Let’s have a chat, gaming community.
I wanted to follow up on one of the more recent articles on the site, about the top ten gaming trends that need to die. I have my own opinion on something that needs to die in gaming in general.
You see, convenience has been around since gaming began back in the 70’s. A hero. A protagonist. YOU are the person that furthers the story, and things happen solely because YOU are the person making them happen.
Let’s take a look at Skyrim, for example. Will the Stormcloaks and Imperials strike a truce without you? Will any dragons die without you using your attacks? Will quests be fulfilled, will the main story progress, will anyone get a single thing done without your assistance? Seemingly, every person in the world of Tamriel is a lazy ass who can’t be bothered to do the smallest task, and instead puts it on your hands. There’s something seriously wrong with this. Can you see it? Nothing happens around you, as much as the world seems very much alive. This is a growing problem in my opinion, and something that truly needs to be altered.
I seriously dislike how convenient game stories have become. The world of a game, from beginning to end, is built around you. The universe orbits you; you are it’s very epicenter. Running through decrepit ruins, thousands of years old? They’re somehow going to start collapsing when you’re in them, the exact moment you’re trying to escape. What’s that, a waterfall you’re drifting down? Don’t worry, the bottom has most likely become deep enough for you to survive, with no sign of a sharp rock that would, in reality, kill you on contact with the ground. Oh, aliens are invading Earth? No matter what game you are playing, from Halo, to Gears of War, to Resistance, to Mass Effect, you are somehow the only person in the entire squad that can save the world. It’s absolutely preposterous! Of the thousands of marines in a single-player Call of Duty campaign, you’re the only one that manages to get anything done.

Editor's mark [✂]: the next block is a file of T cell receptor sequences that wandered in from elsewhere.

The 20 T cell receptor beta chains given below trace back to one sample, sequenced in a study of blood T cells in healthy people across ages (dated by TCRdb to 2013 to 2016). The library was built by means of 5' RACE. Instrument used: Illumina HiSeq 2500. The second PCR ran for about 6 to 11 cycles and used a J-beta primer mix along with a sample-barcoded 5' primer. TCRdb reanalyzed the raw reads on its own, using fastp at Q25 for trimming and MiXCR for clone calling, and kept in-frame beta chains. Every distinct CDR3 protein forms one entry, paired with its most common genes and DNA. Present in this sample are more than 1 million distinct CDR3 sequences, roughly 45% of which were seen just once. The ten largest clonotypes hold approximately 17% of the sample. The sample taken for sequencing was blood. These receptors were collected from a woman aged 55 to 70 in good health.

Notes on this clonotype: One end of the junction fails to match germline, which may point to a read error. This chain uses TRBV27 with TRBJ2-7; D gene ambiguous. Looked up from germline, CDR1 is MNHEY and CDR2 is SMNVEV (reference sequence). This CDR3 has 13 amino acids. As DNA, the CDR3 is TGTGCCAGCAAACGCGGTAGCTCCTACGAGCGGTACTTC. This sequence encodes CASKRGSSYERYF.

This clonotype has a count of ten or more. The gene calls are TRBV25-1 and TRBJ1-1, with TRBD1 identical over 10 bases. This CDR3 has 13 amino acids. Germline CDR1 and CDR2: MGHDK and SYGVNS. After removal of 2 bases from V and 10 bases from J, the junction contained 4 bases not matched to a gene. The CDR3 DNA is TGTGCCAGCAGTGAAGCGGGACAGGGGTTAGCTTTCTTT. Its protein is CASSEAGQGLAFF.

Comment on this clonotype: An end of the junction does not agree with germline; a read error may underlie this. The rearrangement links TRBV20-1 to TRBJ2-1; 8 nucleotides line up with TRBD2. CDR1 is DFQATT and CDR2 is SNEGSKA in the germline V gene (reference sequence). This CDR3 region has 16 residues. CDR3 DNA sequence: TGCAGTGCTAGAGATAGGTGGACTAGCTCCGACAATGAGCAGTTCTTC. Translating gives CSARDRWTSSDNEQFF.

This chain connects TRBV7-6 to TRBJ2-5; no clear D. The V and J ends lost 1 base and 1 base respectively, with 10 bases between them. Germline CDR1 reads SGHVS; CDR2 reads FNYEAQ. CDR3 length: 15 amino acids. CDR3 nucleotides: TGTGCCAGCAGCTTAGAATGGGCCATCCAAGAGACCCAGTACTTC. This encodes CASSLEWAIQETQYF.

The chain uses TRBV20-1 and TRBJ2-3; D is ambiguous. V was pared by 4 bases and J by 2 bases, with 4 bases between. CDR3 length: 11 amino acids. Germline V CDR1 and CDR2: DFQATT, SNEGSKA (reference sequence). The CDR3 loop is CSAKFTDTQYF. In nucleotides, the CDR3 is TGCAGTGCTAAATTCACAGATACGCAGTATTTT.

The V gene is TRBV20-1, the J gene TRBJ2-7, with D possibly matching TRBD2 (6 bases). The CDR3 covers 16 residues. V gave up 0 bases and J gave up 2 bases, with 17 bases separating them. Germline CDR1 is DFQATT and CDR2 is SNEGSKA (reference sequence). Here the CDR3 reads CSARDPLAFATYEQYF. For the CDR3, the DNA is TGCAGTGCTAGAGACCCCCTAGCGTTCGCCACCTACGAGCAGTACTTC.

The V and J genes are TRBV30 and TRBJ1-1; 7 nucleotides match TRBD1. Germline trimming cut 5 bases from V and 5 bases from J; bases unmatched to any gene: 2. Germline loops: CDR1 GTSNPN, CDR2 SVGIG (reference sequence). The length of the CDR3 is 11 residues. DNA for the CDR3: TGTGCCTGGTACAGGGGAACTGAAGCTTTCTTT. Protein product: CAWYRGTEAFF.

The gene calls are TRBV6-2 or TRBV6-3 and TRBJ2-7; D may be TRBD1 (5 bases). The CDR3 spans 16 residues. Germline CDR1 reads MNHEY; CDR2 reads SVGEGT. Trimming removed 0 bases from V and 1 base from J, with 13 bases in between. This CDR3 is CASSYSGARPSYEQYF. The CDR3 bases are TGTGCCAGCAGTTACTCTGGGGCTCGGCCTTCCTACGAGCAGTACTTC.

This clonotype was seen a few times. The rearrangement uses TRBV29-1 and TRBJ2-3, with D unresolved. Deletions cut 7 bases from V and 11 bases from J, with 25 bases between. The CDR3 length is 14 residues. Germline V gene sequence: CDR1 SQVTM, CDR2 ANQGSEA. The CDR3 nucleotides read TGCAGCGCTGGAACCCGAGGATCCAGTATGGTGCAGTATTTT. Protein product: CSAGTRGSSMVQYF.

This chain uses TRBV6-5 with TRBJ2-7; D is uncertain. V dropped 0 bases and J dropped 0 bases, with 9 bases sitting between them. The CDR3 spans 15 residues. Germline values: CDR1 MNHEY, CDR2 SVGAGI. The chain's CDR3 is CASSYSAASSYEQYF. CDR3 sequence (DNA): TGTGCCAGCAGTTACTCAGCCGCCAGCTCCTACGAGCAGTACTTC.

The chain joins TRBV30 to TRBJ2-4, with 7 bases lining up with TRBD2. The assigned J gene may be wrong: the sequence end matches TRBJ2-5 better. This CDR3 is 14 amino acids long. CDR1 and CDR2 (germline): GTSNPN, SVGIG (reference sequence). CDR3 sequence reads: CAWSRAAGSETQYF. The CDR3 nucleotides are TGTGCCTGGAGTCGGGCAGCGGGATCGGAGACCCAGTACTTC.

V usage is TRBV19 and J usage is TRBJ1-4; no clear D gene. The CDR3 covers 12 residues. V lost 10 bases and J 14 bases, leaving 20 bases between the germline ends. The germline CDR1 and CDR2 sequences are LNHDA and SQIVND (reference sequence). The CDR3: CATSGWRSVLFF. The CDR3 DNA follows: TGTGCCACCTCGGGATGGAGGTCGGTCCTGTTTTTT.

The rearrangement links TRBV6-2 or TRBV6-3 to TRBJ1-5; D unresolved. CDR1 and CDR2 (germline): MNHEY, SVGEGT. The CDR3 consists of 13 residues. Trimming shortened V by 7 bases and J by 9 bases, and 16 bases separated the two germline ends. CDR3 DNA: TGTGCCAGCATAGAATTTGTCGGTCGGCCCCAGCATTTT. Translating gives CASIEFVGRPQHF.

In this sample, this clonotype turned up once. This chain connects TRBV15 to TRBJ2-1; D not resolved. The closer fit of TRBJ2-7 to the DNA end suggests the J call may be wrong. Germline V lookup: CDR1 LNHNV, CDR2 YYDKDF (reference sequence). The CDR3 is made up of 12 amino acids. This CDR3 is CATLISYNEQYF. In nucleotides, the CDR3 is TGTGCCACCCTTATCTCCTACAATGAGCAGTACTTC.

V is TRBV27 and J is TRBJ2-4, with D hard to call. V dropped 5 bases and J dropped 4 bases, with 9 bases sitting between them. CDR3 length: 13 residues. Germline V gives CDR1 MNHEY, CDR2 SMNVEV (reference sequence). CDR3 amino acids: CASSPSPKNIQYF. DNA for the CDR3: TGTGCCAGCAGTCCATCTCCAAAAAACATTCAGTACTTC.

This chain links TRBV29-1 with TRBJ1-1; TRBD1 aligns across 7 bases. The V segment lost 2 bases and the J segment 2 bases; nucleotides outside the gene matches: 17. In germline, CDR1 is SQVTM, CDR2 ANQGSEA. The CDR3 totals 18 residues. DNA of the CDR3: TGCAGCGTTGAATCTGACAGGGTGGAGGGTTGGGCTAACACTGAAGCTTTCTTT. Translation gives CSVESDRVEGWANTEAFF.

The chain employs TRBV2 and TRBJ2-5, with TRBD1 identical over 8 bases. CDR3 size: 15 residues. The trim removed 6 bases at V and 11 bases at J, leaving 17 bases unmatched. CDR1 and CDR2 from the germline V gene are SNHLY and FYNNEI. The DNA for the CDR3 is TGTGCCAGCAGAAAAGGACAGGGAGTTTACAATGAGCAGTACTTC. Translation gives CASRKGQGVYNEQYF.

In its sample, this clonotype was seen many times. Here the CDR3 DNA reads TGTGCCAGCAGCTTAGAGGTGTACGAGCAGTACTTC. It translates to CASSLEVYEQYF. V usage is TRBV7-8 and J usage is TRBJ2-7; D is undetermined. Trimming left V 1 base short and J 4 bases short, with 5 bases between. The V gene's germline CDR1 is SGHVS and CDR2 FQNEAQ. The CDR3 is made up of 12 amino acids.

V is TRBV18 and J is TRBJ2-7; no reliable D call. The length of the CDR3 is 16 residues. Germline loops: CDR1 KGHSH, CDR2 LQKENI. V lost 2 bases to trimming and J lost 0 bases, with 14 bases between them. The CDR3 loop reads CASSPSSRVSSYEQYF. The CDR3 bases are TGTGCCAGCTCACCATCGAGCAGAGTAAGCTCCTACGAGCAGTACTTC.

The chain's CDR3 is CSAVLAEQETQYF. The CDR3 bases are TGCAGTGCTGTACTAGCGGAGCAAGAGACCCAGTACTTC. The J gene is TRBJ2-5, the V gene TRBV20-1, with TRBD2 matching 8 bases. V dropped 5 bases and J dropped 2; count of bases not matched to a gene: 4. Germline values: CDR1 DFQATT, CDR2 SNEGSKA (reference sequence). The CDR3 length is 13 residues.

Why is it that things only occur because you cause them to occur, why do things occur only because you’re in the area, and why have those tropes been going on for so long? Is it a simple case of ‘if it ain’t broke, don’t fix it?’ In all of the advances we’ve made over the years in the whole of gaming, this one thing, this one seemingly minute thing, has stayed constant.
Let’s be honest, being the hero is fun, but it is an overused concept at this point. Sure, it worked for a few decades. I can see why this element, this ability to be a badass in a given virtual world, is so very popular. Be please, gaming world! We need innovation! We need something, at the very core of what a game is, to be ultimately different than what we have right now. Stagnation will occur otherwise, and that’s not good in any industry, especially the one we all partake in.
I for one, desire change. I desire a game where things occur in the background and affect your single-player experience. I want a game where key events happen during a single-player campaign without me causing them to happen. I want to play a first-person shooter where I’m not a gun-toting, bro-fisting badass, but rather I’m the medic healing him every so often. I want more of that support role, that secondary role, that backseat to the main protagonist. How about a mission-based game, where I’m the one doing research on whatever missions the main character gets, and give them to him or her myself? Why not a platformer where twenty other people are going along the same quest I am? I want to get to the end of a game and find I’m one of thousands all achieving the same goal. Give me an RPG where I’m clearing out dungeons for someone else to get the great items inside, to the fight a greater evil.
I don’t want to feel special. I don’t want to feel important. I don’t want to get pat on the back. Gaming has grown boring and more importantly, over the course of forty years, has become outright stagnant. Being the world’s savior, the only one who can kill the head of a country, the one who can liberate an opressed population, it’s no longer appealing to me.
I don’t want to be the hero anymore.
[Written by contributor Frank Falcone]